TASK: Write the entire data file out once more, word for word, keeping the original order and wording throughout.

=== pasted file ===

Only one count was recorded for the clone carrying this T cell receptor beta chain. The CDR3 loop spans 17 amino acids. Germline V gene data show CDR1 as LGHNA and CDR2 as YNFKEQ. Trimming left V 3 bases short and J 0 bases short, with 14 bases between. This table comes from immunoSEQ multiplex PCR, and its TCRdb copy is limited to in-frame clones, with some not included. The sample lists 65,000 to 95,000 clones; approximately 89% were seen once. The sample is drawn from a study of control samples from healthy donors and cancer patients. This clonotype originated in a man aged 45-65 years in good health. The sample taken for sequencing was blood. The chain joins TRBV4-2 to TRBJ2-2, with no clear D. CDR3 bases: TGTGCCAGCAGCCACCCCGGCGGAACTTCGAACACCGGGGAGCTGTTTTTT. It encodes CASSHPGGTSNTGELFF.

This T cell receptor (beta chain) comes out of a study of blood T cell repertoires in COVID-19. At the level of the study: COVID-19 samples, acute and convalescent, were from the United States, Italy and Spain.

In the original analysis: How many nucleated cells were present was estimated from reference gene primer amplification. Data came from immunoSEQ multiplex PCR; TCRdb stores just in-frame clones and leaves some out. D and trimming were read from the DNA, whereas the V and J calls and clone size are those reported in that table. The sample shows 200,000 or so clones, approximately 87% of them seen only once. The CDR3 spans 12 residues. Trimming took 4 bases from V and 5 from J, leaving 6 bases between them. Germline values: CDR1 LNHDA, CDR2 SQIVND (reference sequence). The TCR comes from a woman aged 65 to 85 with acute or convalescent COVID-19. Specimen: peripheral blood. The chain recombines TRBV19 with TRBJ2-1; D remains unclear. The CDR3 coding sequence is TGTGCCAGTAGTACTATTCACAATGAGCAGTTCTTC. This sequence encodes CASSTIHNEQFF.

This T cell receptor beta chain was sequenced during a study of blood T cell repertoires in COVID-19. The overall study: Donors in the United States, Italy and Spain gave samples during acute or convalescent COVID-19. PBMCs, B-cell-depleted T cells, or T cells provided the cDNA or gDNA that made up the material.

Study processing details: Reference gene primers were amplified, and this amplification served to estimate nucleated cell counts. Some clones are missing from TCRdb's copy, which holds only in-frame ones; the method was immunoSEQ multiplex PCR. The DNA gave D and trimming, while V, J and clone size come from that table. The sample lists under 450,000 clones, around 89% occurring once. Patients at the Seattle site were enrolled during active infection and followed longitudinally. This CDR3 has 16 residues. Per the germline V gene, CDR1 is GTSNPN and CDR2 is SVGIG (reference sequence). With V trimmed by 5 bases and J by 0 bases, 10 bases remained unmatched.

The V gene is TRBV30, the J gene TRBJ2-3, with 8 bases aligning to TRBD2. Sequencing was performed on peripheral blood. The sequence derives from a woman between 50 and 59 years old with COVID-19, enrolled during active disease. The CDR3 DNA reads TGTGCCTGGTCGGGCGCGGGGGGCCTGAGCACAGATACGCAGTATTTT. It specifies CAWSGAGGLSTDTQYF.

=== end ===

Only one count was recorded for the clone carrying this T cell receptor beta chain. The CDR3 loop spans 17 amino acids. Germline V gene data show CDR1 as LGHNA and CDR2 as YNFKEQ. Trimming left V 3 bases short and J 0 bases short, with 14 bases between. This table comes from immunoSEQ multiplex PCR, and its TCRdb copy is limited to in-frame clones, with some not included. The sample lists 65,000 to 95,000 clones; approximately 89% were seen once. The sample is drawn from a study of control samples from healthy donors and cancer patients. This clonotype originated in a man aged 45-65 years in good health. The sample taken for sequencing was blood. The chain joins TRBV4-2 to TRBJ2-2, with no clear D. CDR3 bases: TGTGCCAGCAGCCACCCCGGCGGAACTTCGAACACCGGGGAGCTGTTTTTT. It encodes CASSHPGGTSNTGELFF.

This T cell receptor (beta chain) comes out of a study of blood T cell repertoires in COVID-19. At the level of the study: COVID-19 samples, acute and convalescent, were from the United States, Italy and Spain.

In the original analysis: How many nucleated cells were present was estimated from reference gene primer amplification. Data came from immunoSEQ multiplex PCR; TCRdb stores just in-frame clones and leaves some out. D and trimming were read from the DNA, whereas the V and J calls and clone size are those reported in that table. The sample shows 200,000 or so clones, approximately 87% of them seen only once. The CDR3 spans 12 residues. Trimming took 4 bases from V and 5 from J, leaving 6 bases between them. Germline values: CDR1 LNHDA, CDR2 SQIVND (reference sequence). The TCR comes from a woman aged 65 to 85 with acute or convalescent COVID-19. Specimen: peripheral blood. The chain recombines TRBV19 with TRBJ2-1; D remains unclear. The CDR3 coding sequence is TGTGCCAGTAGTACTATTCACAATGAGCAGTTCTTC. This sequence encodes CASSTIHNEQFF.

This T cell receptor beta chain was sequenced during a study of blood T cell repertoires in COVID-19. The overall study: Donors in the United States, Italy and Spain gave samples during acute or convalescent COVID-19. PBMCs, B-cell-depleted T cells, or T cells provided the cDNA or gDNA that made up the material.

Study processing details: Reference gene primers were amplified, and this amplification served to estimate nucleated cell counts. Some clones are missing from TCRdb's copy, which holds only in-frame ones; the method was immunoSEQ multiplex PCR. The DNA gave D and trimming, while V, J and clone size come from that table. The sample lists under 450,000 clones, around 89% occurring once. Patients at the Seattle site were enrolled during active infection and followed longitudinally. This CDR3 has 16 residues. Per the germline V gene, CDR1 is GTSNPN and CDR2 is SVGIG (reference sequence). With V trimmed by 5 bases and J by 0 bases, 10 bases remained unmatched.

The V gene is TRBV30, the J gene TRBJ2-3, with 8 bases aligning to TRBD2. Sequencing was performed on peripheral blood. The sequence derives from a woman between 50 and 59 years old with COVID-19, enrolled during active disease. The CDR3 DNA reads TGTGCCTGGTCGGGCGCGGGGGGCCTGAGCACAGATACGCAGTATTTT. It specifies CAWSGAGGLSTDTQYF.